Iran’s long-serving skipper and defensive midfielder, some 14 years in the international saddle, aims to make some history when his side does battle with Argentina, Bosnia and Nigeria at this summer’s main event.
In Team Melli’s three previous World Cup appearances (1978, 1998 and 2006), not one of their skippers (among them heavyweights Ali Parvin and Ali Daei) has managed a goal and the 33-year-old Kuwait Sporting Club employee would dearly love to buck the trend.
It shouldn’t prove beyond him either. Boasting a strike-rate of 36 goals in 137 games for Iran – including five in the qualifiers for Brazil 2014 – the dynamic Nekounam has a clear liking for the big stage and with today’s Iran playing with far more dash and freedom than in the past, he should have more than enough the opportunities to unleash that forceful right-foot of his.
A popular figure at Spanish club Osasuna for six seasons (2006-12) – earning himself the nickname of ‘Caviar’ – he is an emblematic figure in Iranian football, serious, authoritative and a man of conviction, even prepared to incur the wrath of the powers-that-be with his support for a moderate opposition candidate during the 2009 presidential elections.
Roman Shirokov – Russia
If his ever-controversial career is anything to go by, there is next to no possibility of Russia’s 33-year-old captain approaching what is likely to be his swan song tournament in cuddly, diplomatic vein.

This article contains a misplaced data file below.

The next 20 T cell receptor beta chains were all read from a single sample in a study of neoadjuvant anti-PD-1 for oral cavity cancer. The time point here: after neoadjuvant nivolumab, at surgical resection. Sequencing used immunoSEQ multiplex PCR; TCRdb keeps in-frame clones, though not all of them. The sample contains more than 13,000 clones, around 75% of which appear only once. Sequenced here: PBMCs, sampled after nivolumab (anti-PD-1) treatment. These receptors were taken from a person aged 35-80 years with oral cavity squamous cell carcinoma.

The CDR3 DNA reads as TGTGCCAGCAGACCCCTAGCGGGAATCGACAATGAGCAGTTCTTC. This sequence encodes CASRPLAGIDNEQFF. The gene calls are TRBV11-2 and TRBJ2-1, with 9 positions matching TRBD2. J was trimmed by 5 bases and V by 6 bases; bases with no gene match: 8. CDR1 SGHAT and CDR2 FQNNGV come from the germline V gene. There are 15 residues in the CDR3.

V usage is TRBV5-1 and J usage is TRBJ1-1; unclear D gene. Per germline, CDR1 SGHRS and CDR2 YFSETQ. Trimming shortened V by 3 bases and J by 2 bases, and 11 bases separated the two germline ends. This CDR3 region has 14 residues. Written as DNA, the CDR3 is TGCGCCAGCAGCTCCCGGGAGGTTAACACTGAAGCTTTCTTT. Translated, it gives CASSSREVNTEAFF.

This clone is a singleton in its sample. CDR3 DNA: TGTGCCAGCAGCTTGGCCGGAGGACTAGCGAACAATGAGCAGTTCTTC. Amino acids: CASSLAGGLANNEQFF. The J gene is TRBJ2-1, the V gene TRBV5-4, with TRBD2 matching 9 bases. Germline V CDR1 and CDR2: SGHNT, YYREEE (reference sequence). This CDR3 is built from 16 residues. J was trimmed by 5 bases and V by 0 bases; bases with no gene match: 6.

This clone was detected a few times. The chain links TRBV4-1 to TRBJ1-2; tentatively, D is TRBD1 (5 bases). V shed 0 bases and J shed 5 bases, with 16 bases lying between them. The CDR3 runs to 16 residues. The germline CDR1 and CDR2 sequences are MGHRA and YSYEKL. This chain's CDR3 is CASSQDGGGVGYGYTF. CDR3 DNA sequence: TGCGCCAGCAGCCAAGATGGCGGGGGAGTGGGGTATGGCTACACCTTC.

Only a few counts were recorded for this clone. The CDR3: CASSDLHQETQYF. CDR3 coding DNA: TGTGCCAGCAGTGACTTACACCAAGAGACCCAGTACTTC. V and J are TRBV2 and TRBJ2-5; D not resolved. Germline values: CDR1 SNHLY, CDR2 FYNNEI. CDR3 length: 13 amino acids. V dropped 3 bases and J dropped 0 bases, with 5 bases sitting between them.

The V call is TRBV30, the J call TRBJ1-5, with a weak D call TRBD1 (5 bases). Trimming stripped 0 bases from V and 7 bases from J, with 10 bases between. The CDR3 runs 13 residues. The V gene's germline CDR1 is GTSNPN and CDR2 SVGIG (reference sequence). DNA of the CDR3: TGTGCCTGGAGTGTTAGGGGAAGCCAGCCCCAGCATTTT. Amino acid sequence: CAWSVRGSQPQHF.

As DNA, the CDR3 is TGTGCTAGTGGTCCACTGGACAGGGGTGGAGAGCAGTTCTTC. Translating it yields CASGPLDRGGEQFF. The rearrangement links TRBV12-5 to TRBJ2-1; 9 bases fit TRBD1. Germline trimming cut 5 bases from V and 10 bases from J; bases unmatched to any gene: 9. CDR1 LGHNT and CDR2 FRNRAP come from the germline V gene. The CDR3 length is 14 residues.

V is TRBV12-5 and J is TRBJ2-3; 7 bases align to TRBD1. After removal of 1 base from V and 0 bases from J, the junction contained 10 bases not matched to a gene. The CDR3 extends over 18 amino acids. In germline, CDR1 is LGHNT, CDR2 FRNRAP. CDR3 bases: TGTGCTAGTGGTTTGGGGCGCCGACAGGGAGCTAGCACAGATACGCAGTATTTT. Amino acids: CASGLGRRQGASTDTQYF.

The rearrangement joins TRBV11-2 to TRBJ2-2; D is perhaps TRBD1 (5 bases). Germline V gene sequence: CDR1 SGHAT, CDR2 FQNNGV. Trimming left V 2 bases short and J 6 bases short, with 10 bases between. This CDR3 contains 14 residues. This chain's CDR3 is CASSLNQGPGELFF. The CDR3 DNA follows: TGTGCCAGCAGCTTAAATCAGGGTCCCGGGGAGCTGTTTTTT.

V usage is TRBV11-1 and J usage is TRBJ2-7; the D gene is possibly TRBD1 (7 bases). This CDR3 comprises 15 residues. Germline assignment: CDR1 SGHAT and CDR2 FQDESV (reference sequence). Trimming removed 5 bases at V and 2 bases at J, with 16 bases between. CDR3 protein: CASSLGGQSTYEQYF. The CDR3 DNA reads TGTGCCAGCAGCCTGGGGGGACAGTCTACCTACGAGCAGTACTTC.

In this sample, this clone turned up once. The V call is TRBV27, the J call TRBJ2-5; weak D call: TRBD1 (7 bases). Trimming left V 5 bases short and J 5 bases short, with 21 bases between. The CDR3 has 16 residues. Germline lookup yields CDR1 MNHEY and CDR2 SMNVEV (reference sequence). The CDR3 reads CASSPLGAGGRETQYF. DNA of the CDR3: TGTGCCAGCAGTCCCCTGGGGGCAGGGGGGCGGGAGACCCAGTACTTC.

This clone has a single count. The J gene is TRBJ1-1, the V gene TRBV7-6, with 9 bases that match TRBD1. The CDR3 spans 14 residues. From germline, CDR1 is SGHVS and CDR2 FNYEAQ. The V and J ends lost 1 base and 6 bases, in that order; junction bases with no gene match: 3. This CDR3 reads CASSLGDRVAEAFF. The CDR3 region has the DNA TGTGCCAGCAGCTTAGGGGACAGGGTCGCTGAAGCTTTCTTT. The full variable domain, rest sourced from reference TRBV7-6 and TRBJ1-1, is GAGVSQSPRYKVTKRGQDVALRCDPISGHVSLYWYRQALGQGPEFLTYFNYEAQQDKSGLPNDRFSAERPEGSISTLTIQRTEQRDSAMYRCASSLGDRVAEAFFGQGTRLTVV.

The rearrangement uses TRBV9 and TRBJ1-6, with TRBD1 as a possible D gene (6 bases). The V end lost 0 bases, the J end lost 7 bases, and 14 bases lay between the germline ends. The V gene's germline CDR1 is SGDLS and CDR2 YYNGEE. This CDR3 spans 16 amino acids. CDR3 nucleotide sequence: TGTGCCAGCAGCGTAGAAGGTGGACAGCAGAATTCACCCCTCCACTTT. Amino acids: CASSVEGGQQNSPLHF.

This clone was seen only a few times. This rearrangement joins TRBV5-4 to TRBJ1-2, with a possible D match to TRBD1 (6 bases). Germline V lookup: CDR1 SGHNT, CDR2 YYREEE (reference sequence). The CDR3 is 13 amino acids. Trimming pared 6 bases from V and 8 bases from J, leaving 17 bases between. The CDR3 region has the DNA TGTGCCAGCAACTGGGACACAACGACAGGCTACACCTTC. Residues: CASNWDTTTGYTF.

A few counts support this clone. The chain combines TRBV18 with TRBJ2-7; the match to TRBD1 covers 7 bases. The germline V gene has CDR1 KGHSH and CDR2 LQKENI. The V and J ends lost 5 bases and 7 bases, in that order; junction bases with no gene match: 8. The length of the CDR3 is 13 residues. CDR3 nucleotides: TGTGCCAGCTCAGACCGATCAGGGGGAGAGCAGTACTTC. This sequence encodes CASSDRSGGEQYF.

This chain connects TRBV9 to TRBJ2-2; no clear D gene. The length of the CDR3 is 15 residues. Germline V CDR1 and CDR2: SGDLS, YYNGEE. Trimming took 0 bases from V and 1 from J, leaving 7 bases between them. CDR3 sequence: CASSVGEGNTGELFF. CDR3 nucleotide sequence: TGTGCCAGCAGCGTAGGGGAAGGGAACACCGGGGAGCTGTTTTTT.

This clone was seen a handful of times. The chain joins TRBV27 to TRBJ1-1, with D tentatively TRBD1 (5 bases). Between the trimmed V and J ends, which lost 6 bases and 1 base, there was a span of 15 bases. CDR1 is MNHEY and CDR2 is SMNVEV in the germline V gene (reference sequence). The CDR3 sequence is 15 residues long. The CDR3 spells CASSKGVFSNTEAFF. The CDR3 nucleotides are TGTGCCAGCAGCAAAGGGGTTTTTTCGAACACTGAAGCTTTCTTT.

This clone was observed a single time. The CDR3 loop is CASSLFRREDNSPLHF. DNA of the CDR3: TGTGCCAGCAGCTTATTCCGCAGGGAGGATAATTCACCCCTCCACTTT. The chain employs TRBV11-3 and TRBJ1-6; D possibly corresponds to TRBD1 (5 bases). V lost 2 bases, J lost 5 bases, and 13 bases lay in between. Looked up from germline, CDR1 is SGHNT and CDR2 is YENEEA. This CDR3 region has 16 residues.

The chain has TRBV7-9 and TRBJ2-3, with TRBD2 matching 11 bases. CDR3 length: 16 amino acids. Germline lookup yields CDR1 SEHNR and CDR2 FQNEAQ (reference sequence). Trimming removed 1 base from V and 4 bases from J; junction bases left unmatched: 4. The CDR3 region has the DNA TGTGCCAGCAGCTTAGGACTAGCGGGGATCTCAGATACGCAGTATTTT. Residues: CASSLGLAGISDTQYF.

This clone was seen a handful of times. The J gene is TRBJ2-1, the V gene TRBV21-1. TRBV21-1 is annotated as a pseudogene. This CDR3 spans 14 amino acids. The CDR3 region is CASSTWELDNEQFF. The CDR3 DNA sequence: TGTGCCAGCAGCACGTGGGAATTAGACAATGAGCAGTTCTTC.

Rebellious by nature, a brutally straight-talker and never happier when provoking a reaction, he is the antithesis of the old Soviet toe-the-line stereotype and whatever his team’s fortunes in Brazil, you can be sure the classy attacking midfielder will bring vivid colour and spice to proceedings.
Did arch-disciplinarian Russia coach, Fabio Capello really know what he was doing when giving Shirokov the armband last year? Although a wonderful player, graceful, technically-refined, intelligent and a past master at making late runs into the box, he is anything but a solid establishment figure and could be a time bomb waiting to explode.
Russia’s Player of the Year in 2012 and 2013, his recent loan switch from Zenit St Petersburg to Krasnodar is open to two contrasting explanations: his fractious relationship with the Zenit hierarchy and fans or the desire for a fresh challenge with one of the Russian elite’s most ambitious clubs.